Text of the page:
In terms of what to do once you have used it, there are clear washing instructions for both the wet and dry treatments and many of the makers will give you their advice.
Generally after rinsing initially, they can be washed in the washing machine, ready for next use. Many of the makers of these pads are small cottage style industries; they are work at home mums (WAHM’s) who have developed the styles and businesses around their family lives.
Many have established private Facebook groups which enable discrete discussions that would be public if not conducted within a group. Many host weekly markets through their Facebook pages where they sell the premade pads while others offer customs. In terms of prices, they range from approx. £6 upwards depending on the length and absorbency.
Option 2: Moon or Diva Cups (WTF IS A MOON CUP?!)
These cups are discrete, soft silicone and are insertable.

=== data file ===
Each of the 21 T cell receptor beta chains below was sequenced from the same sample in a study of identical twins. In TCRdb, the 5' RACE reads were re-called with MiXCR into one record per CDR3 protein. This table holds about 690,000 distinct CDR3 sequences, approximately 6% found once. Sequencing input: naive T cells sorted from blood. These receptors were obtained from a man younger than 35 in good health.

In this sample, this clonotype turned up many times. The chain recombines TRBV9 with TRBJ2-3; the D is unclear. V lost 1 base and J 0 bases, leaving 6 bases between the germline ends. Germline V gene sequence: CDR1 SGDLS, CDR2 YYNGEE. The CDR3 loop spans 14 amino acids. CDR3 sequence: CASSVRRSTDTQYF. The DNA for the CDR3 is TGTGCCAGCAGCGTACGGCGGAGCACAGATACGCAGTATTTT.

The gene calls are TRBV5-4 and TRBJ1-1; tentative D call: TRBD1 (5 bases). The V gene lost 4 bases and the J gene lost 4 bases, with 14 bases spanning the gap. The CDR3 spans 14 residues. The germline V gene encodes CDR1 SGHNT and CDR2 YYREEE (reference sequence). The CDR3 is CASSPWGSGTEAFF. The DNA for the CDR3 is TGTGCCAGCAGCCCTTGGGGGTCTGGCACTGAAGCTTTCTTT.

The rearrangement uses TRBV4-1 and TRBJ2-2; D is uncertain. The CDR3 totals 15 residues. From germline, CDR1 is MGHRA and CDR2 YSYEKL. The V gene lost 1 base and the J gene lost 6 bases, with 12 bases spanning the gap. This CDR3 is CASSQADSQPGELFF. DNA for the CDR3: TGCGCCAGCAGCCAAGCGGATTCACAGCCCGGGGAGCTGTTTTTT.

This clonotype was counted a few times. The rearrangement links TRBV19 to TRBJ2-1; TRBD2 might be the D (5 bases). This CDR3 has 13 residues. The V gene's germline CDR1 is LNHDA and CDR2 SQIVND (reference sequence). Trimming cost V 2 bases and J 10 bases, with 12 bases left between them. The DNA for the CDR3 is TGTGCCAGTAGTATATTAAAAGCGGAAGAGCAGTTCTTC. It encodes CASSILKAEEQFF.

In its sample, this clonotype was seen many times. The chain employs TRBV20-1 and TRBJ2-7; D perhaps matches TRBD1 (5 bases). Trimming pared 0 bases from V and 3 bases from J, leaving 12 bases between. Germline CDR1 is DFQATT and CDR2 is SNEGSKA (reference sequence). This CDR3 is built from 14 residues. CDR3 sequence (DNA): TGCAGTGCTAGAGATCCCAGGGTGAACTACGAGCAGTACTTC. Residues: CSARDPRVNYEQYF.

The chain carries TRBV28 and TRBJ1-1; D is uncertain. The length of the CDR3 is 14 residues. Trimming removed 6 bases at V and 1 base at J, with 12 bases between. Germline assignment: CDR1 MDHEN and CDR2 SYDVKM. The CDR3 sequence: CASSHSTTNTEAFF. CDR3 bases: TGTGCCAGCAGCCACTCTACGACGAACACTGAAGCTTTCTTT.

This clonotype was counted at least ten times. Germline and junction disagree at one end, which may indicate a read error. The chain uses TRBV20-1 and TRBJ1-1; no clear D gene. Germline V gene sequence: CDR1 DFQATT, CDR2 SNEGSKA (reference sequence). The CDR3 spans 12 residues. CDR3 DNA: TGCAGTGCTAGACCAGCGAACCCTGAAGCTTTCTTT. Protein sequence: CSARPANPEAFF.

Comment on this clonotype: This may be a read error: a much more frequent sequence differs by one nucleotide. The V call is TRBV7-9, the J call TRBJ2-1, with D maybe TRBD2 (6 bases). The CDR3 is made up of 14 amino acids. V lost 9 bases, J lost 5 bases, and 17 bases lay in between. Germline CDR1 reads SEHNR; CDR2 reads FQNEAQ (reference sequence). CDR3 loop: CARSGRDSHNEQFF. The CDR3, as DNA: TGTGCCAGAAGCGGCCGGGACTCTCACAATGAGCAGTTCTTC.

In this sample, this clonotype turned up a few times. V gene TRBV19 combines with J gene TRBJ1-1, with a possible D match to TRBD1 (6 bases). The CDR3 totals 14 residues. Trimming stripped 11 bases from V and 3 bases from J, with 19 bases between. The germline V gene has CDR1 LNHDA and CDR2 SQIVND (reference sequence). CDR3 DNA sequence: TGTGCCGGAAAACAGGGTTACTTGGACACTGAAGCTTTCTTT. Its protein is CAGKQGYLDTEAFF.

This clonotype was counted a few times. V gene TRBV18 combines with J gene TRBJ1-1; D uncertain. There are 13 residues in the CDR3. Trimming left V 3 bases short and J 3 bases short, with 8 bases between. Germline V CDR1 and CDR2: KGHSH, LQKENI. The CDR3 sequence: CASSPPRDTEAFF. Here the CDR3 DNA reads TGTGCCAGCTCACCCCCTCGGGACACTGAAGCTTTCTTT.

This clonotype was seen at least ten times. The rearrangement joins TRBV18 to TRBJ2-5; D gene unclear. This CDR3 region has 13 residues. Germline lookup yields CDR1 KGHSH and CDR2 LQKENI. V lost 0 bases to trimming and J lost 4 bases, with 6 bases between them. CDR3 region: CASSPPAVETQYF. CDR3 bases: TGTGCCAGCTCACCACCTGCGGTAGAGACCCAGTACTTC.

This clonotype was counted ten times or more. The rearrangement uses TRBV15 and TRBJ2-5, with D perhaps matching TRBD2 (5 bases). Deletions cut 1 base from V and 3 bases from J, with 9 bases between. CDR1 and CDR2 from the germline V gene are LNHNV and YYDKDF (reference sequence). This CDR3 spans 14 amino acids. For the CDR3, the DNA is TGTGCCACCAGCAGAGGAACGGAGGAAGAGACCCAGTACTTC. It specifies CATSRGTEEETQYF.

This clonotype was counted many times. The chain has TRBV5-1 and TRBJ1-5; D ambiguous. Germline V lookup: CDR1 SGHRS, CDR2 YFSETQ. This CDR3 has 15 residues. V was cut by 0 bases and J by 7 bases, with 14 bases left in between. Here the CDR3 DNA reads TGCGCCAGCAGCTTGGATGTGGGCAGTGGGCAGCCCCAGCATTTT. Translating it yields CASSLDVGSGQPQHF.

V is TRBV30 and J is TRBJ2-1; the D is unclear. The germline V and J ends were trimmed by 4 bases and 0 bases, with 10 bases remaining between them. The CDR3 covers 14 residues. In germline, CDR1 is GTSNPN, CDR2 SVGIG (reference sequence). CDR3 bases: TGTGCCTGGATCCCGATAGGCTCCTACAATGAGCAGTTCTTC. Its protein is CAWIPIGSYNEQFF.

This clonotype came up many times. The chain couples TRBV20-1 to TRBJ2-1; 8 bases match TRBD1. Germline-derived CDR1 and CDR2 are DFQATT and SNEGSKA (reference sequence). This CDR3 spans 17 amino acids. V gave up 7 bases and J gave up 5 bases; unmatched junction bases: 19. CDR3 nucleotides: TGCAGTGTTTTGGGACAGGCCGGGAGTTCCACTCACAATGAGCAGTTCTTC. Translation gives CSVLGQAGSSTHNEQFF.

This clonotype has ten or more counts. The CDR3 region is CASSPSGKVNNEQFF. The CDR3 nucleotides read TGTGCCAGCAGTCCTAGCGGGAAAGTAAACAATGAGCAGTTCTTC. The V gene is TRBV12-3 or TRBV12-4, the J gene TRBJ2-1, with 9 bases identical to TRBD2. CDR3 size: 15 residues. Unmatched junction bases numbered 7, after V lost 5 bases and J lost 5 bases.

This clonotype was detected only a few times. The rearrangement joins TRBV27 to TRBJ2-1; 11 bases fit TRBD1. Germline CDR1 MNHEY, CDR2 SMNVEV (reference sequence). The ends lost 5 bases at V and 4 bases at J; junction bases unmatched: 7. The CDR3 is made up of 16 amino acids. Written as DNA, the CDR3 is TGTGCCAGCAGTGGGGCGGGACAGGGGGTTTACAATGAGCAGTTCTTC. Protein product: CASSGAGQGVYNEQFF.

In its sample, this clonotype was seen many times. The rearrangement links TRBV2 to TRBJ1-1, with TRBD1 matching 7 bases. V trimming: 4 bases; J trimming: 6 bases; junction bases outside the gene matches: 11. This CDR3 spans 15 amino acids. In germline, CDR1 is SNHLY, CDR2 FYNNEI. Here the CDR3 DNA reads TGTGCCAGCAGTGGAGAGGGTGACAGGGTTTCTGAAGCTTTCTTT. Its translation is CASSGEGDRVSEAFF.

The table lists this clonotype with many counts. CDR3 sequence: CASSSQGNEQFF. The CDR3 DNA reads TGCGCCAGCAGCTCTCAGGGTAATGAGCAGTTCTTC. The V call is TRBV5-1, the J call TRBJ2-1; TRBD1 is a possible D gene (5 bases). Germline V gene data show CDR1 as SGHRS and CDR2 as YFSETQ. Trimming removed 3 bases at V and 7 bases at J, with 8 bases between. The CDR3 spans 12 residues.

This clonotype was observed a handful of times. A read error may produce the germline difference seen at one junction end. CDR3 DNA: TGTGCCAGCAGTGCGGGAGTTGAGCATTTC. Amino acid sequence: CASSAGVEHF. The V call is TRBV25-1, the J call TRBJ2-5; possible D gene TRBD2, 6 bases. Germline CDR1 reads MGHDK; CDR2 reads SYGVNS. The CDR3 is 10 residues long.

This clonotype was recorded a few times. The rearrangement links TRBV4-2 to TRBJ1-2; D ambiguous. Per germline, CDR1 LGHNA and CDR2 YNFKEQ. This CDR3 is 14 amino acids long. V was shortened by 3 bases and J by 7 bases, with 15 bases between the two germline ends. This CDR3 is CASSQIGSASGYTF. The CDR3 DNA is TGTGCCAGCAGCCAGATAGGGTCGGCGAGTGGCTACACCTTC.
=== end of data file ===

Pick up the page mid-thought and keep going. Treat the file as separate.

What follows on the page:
These are small cups you pop inside to collect discharge but they don’t collect any excess water. They are considered to be more hygienic than other sanitary products and can surprisingly last all day while inserted.
Friends who use these have said recently they have almost ‘revolutionised’ their periods! The Diva Cup can accommodate 30ml at a time (consider an average cycle is between 30-60mls) so that’s pretty good going.It also eliminates any menstrual odour which occurs when it is exposed to air and because the cup is internal, it doesn’t allow any.
Owing to its positioning, it doesn’t need to come out to wee, and it shouldn’t interfere with any contraceptive devices which might also be inserted.
At approx. £18, it is a very affordable option given the uses many get from them and over the course of their life, can result in money saving compared to the cost of tampons for example.
I would try this and while it might be better if I had access to a private toilet with sink during the day when out of the house, I have some reassurances that they can last, leakproof, all day which would encourage me to try one. Post use, the cup can be washed either by using warm water and soap, or by boiling for 5-10 minutes in preparation for its next use.
Option 3 – Natural Sponges
You pop in the little ethically harvested sea sponge which absorbs discharge. They are both reusable and biodegradable and used as a natural tampon alternative.